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FCC Grants Approval for OneWeb Megaconstellation

By Kendall Russell | June 26, 2017
      OneWeb Satellite LEO

      Artist’s rendition of a OneWeb satellite. Photo: OneWeb

      Ajit Pai, chairman of the Federal Communications Commission, released a statement this week confirming that the FCC has approved OneWeb’s petition to enter the U.S. market with its planned constellation of 720 satellites.

      According to OneWeb, its Low Earth Orbit (LEO) constellation will make broadband access available to individuals across the world who have limited or no access today. When fully deployed, OneWeb’s system will support a variety of services in the U.S. and globally, including cellular backhaul, mobility services, community and residential internet access, and emergency communications.

      OneWeb’s constellation will operate at an altitude of 1,200 km, enabling low latency internet access that is comparable with terrestrial solutions, according to the company. Low latency is required for supporting cloud-based applications such as trading, e-games, e-medicine, Voice Over Internet Protocol (VOIP), and Machine-to-Machine (M2M) services. The system will use Ku-band user terminals, and a small number of globally distributed Ka-band gateway antennas.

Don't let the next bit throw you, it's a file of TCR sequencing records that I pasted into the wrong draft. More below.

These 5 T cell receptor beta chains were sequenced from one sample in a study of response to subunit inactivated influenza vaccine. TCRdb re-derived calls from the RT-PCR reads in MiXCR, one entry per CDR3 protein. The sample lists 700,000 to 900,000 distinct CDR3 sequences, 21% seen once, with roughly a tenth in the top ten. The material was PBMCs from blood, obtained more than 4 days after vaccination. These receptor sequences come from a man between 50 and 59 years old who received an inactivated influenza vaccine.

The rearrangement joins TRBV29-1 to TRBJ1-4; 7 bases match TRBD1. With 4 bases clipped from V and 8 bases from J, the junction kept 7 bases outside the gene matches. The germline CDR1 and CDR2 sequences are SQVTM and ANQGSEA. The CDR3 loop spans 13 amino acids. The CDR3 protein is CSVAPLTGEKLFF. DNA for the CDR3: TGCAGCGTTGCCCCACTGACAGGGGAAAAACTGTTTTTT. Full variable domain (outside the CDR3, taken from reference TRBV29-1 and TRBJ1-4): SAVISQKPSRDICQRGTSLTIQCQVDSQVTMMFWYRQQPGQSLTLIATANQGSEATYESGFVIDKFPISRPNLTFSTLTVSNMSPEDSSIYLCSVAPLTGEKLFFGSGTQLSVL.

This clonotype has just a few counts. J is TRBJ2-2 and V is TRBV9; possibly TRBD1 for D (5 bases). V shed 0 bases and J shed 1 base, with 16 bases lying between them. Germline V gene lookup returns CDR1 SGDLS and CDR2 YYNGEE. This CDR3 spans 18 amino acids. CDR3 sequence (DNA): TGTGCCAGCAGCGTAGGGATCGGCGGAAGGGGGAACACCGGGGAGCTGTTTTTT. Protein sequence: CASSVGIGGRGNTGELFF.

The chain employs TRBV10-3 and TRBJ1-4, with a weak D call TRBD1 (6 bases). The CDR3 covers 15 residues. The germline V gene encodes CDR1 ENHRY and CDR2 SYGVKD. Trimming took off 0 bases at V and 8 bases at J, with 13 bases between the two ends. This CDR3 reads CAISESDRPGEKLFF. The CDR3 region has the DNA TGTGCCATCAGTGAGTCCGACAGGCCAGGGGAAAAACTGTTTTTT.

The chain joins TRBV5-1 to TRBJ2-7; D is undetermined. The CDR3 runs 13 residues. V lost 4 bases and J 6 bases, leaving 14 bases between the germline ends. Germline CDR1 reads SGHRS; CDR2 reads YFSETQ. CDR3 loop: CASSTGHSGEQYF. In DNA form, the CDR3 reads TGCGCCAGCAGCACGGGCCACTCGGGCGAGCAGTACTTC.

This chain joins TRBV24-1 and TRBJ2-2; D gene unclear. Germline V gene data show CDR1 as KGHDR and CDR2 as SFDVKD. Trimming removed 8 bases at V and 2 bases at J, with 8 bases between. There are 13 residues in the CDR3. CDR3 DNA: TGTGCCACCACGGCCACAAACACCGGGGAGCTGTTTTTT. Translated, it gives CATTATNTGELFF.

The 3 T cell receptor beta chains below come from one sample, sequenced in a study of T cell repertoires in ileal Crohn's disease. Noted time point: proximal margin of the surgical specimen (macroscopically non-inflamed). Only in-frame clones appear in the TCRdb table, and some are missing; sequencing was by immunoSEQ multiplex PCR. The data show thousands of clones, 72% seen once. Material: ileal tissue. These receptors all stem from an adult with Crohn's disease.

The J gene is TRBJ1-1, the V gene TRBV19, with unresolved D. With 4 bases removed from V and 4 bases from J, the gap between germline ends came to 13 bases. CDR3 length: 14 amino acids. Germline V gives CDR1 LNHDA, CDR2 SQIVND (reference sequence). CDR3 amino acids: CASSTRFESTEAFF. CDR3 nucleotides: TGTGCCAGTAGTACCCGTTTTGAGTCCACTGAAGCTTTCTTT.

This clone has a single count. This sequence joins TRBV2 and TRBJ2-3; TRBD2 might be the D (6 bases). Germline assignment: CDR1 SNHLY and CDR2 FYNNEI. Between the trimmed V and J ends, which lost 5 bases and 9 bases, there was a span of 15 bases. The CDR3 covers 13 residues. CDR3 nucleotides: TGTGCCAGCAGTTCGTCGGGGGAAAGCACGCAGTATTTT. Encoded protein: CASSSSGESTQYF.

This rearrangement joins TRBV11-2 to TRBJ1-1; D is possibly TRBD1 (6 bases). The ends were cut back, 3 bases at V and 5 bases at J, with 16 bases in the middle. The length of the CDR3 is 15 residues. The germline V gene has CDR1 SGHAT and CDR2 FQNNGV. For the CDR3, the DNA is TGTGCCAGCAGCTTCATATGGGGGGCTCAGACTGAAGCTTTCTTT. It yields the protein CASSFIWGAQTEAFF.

“After OneWeb filed its petition, several other companies did the same or applied for a U.S. license in the same spectrum bands,” said Pai. “We hope to approve many more constellations because we know that the more companies compete, the more consumers win. Additionally, the Commission also has an ongoing rulemaking proceeding proposing to update the current NGSO Fixed Satellite Service rules to better accommodate this next generation of systems.”